Kazakhstan’s aviation industry is recovering after a three-year downturn due to the coronavirus pandemic. As the industry recovers, flights are resuming, and new flight destinations are opening. The country’s international airports have made much progress has been made to modernize and expand. Now, the development and expansion of cargo terminals is a priority for the country and is underway at two of the biggest airports: Almaty International Airport (Almaty), and Nur-Sultan Nazarbayev International Airport (Nur-Sultan Nazarbayev).

The Almaty International Airport, based Kazakhstan’s financial and commercial hub of Almaty, also has great potential for the development of cargo transportation, as it is the busiest airport in the Central Asian region. In 2019, it served 6.4 million passengers and transported more than 69,000 tons of cargo.

Opportunities in aviation

  • The International Finance Corporation and EBRD are providing a combined total of $372.2 million financing package to Almaty International Airport to build a new terminal to strengthen Kazakhstan’s connectivity and economic competitiveness.
  • National airline Air Astana is planning to buy two freighters in 2024.
  • There is high interest among Kazakhstan’s airports and major airlines in collaborating with American logistics companies, to establish Kazakhstan as an air cargo hub between China and Europe. To enable same, Kazakhstan’s airports and airlines may provide deep discounts on warehouse services, and low prices for aviation fuel, navigation services and cargo terminal services. Furthermore, the Government of Kazakhstan may grant investors with tax preferences for corporate income tax, land tax, property tax, exemption from VAT for special economic zones (SEZ) members and reduction of tax liabilities.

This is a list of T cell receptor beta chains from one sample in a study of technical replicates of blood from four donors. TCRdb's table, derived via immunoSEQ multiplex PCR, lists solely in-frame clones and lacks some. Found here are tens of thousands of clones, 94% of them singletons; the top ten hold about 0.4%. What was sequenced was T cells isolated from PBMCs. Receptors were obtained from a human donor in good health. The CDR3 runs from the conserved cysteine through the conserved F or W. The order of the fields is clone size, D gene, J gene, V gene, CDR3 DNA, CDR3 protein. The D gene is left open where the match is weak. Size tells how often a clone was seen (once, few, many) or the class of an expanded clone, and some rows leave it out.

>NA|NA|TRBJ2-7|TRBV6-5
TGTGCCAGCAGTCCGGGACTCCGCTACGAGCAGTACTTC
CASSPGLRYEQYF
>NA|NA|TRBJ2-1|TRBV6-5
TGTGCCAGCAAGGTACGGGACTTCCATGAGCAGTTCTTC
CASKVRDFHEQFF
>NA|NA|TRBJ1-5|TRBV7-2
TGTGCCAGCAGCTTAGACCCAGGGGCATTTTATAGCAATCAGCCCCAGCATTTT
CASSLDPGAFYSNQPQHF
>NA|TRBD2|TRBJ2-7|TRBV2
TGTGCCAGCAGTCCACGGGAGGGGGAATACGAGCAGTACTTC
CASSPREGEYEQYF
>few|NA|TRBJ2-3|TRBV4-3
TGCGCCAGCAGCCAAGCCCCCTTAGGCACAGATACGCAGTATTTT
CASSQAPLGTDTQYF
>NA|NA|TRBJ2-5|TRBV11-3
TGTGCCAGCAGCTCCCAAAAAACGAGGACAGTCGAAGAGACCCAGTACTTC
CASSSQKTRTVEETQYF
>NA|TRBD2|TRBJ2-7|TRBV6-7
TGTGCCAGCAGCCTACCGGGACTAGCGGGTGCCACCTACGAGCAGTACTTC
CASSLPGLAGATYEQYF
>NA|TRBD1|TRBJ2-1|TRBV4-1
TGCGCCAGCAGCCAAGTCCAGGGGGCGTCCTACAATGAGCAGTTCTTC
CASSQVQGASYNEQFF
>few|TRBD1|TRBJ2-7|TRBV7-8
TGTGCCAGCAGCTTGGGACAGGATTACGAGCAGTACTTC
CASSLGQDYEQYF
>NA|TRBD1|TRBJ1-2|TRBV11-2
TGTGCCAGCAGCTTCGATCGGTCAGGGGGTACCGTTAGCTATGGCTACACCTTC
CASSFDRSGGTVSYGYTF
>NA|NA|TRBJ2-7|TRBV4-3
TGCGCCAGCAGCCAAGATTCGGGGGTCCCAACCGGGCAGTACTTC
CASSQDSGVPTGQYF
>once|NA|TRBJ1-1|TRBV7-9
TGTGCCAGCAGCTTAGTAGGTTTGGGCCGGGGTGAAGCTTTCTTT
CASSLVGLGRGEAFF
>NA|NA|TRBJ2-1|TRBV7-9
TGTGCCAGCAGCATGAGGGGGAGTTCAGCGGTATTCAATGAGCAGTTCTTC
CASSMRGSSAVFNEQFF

The share of logistics in GDP is small. The government still plans to make Kazakhstan the largest transit and logistics hub in Central Asia, acting as a bridge between Europe and Asia. One of the key objectives is the creation of efficient transport and logistics infrastructure based on the “spoke” principle.

There are plans to create industrial transportation logistics facilities outside Kazakhstan through joint ventures in the region and through the world hubs in key transit points. Measures taken have made it possible to significantly improve the country’s position in the Logistics Performance Index (LPI) from 133 in 2007 to 71 in 2018.

Kazakhstan Railways (KTZ) will coordinate freight flows, provide loading of transport infrastructure and increase efficiency and competitiveness of Kazakhstan’s transport corridors. The multimodal operator will provide consolidation of end-to-end single tariff for all types of transport and optimize transportation costs across the country and will simplify the passage cargo and customs clearance. At the same time, the development of the transport and logistics system of the republic will promote port and terminal infrastructure in Kazakhstan.